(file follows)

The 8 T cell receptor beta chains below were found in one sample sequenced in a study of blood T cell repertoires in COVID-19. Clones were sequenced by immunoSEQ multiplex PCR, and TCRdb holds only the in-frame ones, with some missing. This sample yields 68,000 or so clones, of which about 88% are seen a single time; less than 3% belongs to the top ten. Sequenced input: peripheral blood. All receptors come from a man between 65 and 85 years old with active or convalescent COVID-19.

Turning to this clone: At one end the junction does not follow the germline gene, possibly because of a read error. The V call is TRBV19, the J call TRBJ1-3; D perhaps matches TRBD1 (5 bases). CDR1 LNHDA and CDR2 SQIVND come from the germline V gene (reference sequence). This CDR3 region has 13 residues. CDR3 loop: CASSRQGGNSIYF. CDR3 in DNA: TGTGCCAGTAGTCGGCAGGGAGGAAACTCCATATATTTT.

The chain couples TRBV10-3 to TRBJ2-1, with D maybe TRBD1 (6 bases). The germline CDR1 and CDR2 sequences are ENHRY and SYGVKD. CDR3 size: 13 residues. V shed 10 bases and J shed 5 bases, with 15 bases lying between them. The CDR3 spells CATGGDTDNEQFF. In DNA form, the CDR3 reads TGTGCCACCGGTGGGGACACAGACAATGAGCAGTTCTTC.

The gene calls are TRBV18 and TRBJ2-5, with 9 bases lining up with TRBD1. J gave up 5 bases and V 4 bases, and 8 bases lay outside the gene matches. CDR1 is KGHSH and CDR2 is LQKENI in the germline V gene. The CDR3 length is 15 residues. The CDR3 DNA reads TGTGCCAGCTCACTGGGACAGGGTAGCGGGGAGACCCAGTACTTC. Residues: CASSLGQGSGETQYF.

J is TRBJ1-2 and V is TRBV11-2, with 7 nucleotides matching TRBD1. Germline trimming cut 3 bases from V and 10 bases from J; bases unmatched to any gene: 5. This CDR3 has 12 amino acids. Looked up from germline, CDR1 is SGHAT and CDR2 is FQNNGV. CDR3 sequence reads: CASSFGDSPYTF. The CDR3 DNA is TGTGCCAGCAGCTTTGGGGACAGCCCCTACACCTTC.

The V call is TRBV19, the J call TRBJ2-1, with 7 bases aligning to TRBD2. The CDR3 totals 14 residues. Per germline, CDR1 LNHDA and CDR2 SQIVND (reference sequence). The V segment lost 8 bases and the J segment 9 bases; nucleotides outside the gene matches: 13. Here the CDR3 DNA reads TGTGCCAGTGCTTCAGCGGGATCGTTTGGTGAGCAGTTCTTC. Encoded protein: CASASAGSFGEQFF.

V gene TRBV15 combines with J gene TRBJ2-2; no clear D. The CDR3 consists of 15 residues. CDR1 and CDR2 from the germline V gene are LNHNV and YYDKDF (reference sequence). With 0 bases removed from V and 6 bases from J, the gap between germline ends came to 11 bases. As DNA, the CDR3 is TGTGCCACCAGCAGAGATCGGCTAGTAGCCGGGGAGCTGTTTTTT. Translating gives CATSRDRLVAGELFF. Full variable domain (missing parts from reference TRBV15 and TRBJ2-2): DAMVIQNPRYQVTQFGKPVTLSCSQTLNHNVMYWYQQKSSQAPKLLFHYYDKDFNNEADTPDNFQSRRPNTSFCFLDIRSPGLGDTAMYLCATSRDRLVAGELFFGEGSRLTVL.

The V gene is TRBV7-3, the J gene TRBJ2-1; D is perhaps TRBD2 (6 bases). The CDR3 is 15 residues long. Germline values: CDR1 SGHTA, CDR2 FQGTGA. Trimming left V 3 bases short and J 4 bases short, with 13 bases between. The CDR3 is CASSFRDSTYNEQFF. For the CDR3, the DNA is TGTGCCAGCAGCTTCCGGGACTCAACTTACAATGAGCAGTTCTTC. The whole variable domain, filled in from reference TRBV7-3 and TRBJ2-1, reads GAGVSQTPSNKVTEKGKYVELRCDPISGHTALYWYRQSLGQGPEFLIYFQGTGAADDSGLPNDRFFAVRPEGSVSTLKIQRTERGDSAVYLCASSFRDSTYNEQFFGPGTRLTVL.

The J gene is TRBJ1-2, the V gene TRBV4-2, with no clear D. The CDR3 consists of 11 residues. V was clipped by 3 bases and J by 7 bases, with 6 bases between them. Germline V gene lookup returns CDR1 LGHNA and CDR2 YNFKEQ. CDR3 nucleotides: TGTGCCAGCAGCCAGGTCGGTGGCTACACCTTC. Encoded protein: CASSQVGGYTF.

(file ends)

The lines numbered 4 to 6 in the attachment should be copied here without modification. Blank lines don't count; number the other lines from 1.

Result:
The gene calls are TRBV18 and TRBJ2-5, with 9 bases lining up with TRBD1. J gave up 5 bases and V 4 bases, and 8 bases lay outside the gene matches. CDR1 is KGHSH and CDR2 is LQKENI in the germline V gene. The CDR3 length is 15 residues. The CDR3 DNA reads TGTGCCAGCTCACTGGGACAGGGTAGCGGGGAGACCCAGTACTTC. Residues: CASSLGQGSGETQYF.

J is TRBJ1-2 and V is TRBV11-2, with 7 nucleotides matching TRBD1. Germline trimming cut 3 bases from V and 10 bases from J; bases unmatched to any gene: 5. This CDR3 has 12 amino acids. Looked up from germline, CDR1 is SGHAT and CDR2 is FQNNGV. CDR3 sequence reads: CASSFGDSPYTF. The CDR3 DNA is TGTGCCAGCAGCTTTGGGGACAGCCCCTACACCTTC.

The V call is TRBV19, the J call TRBJ2-1, with 7 bases aligning to TRBD2. The CDR3 totals 14 residues. Per germline, CDR1 LNHDA and CDR2 SQIVND (reference sequence). The V segment lost 8 bases and the J segment 9 bases; nucleotides outside the gene matches: 13. Here the CDR3 DNA reads TGTGCCAGTGCTTCAGCGGGATCGTTTGGTGAGCAGTTCTTC. Encoded protein: CASASAGSFGEQFF.